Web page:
Thanks to the increasing quality grown overseas, this fruit offers flavorful options for consumers.
Melon sales may peak between the Memorial Day and Labor Day holidays, but grocery stores don’t have to wait until the sun is shining to market this fruit category. Customers will purchase melons from January to December.
“We don’t market melons in the off-season much different than we do during the domestic deal,” says Keith Cox, produce category manager with K-VA-T Food Stores in Abingdon, VA. The company operates under the Food City name in Kentucky, Virginia and Tennessee. “Over the last few years, the quality of the import melons improved so much in appearance and taste that the consumer didn’t even notice. With the year-round availability on most produce now, it is virtually seamless to the consumers when we need to change product procurement locations.”
More Than Cantaloupe: Old and New Varities
The two best-selling melons are seedless watermelons and cantaloupes. According to the Orlando, FL-based , National Watermelon Promotion Board (NWPB) the domestic watermelon seasons run from May to September. The U.S. Department of Agriculture reports Florida is the country’s No. 1 producer, followed closely by Georgia, California and Texas. Seeded, seedless, mini and personal watermelon are the most common varieties. Watermelons from Mexico, Guatemala and Honduras are available when the fruit isn’t growing in the U.S.
Cantaloupe and honeydew follow a similar timeframe for growing. “The U.S. season really is from about May to November,” says Garrett Patricio, vice president of Westside Produce in Firebaugh, CA, a grower/packer/shipper of cantaloupes and honeydews sold under the brand name TRI. “Historically, the main shipping season is July through September, but excellent quality domestic melons are grown in warmer, desert climates in early spring and late fall.”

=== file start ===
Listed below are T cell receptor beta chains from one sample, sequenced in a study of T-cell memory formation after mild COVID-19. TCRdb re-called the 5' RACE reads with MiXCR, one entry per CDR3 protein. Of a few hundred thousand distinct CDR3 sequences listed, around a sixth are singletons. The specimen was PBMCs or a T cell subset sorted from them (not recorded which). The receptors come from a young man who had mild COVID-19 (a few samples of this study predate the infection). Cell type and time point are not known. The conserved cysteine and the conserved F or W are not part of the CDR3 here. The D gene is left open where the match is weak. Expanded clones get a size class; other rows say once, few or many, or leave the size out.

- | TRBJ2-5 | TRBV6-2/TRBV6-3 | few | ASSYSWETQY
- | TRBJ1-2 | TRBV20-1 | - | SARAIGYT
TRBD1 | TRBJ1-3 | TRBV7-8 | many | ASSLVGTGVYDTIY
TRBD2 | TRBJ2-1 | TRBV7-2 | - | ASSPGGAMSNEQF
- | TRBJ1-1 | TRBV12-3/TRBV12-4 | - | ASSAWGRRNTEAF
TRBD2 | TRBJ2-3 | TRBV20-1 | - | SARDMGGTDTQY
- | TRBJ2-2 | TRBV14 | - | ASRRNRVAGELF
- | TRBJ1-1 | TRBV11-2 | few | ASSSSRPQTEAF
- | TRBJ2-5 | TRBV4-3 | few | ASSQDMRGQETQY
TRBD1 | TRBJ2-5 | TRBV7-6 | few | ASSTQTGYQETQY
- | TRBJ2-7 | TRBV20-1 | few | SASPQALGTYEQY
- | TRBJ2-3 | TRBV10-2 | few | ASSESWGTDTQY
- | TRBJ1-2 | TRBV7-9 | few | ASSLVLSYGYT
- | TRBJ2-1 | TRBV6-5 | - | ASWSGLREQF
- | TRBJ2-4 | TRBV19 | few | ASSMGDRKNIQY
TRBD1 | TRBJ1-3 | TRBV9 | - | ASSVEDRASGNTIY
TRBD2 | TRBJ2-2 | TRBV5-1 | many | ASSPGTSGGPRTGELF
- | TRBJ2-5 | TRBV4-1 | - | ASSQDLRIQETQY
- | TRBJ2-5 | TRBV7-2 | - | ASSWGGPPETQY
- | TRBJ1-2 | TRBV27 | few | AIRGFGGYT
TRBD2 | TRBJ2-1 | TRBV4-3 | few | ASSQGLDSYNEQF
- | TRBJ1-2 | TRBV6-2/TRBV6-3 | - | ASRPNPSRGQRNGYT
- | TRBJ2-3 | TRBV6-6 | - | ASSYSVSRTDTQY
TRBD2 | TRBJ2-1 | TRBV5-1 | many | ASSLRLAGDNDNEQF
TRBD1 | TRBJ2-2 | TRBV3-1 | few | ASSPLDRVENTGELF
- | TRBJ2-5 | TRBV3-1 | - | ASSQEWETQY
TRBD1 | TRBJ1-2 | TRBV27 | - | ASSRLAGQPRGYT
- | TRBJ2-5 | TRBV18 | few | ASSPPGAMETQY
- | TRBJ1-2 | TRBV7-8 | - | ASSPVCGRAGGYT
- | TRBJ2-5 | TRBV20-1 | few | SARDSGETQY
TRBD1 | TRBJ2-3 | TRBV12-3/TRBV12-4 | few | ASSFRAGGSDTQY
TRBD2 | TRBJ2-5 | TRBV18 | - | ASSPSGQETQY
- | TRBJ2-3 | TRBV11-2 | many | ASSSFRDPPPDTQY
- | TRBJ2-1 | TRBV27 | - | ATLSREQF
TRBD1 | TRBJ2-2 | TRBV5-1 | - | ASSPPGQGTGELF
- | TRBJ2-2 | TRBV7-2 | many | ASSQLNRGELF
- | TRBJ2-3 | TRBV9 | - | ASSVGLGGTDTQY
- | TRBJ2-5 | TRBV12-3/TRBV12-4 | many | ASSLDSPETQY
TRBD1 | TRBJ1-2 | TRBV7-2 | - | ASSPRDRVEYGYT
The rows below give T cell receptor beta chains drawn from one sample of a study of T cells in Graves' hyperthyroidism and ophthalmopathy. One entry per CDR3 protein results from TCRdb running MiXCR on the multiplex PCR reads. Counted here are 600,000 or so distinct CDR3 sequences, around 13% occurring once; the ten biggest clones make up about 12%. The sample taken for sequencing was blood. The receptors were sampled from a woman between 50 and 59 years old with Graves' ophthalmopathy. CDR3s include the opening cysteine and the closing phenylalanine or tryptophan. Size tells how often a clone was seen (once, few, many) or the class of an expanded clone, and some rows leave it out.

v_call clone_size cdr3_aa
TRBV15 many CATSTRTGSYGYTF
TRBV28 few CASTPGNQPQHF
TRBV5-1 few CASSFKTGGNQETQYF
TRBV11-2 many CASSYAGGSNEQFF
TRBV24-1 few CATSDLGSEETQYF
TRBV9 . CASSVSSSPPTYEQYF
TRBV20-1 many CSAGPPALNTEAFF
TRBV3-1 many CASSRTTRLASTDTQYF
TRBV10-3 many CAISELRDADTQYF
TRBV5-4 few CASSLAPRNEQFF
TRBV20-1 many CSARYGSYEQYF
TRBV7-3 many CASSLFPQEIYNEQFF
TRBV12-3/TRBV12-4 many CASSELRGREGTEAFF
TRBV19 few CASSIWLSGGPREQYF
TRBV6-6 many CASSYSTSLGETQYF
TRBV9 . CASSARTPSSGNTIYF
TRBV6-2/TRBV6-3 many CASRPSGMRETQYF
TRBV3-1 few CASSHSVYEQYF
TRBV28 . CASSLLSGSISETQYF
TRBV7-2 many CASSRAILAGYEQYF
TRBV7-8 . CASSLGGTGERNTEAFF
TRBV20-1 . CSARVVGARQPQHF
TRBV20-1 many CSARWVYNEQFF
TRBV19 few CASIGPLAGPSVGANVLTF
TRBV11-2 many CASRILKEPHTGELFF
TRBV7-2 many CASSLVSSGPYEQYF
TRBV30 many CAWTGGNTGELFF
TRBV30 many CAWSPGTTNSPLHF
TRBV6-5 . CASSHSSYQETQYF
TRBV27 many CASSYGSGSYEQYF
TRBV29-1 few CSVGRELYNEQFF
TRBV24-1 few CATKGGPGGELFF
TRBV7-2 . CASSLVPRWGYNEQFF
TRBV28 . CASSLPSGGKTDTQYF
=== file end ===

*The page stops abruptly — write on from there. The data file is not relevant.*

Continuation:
California grows about 75 percent of the cantaloupes produced in the U.S., according to the Dinuba, CA-based California Cantaloupe Advisory Board. Arizona, Texas and Georgia are other top producers. From December to April, American stores rely on melons from farms in Mexico and South America.
Consumers are increasingly looking for new and interesting foods in the produce department. There are now several types of melons available beyond watermelon, cantaloupe and honeydew. Milas Russell III, president of Savor Fresh Farms, a grower/packer/shipper in Yuma, AZ, describes the four specialty melons his company markets under the Kiss label. Their most popular melon is the Sugar Kiss. “It melts in your mouth, and it literally tastes like sugar,” he says. Tests have shown that the melons have double or even triple the typical sugar levels.
The Honey Kiss melon is oblong, with crisp meat and a distinctive honey aftertaste. “The Golden Kiss melon is a French Charentais melon,” says Russell. “It almost looks like a basketball. It’s dark orange and very dense.”
Savor Fresh Farms’ answer to honeydew is the Summer Kiss, a green-fleshed melon. Russell describes it as “mellow and sweet. It’s a very good summer melon that’s very refreshing.” The growing season for these melons run from mid-May to mid-November.
Russell points out that many regions around the country have their own specialty melons. He says watermelons grown in Hermiston are quite popular in Oregon, and ‘Athena’ cantaloupes are prized on the East Coast.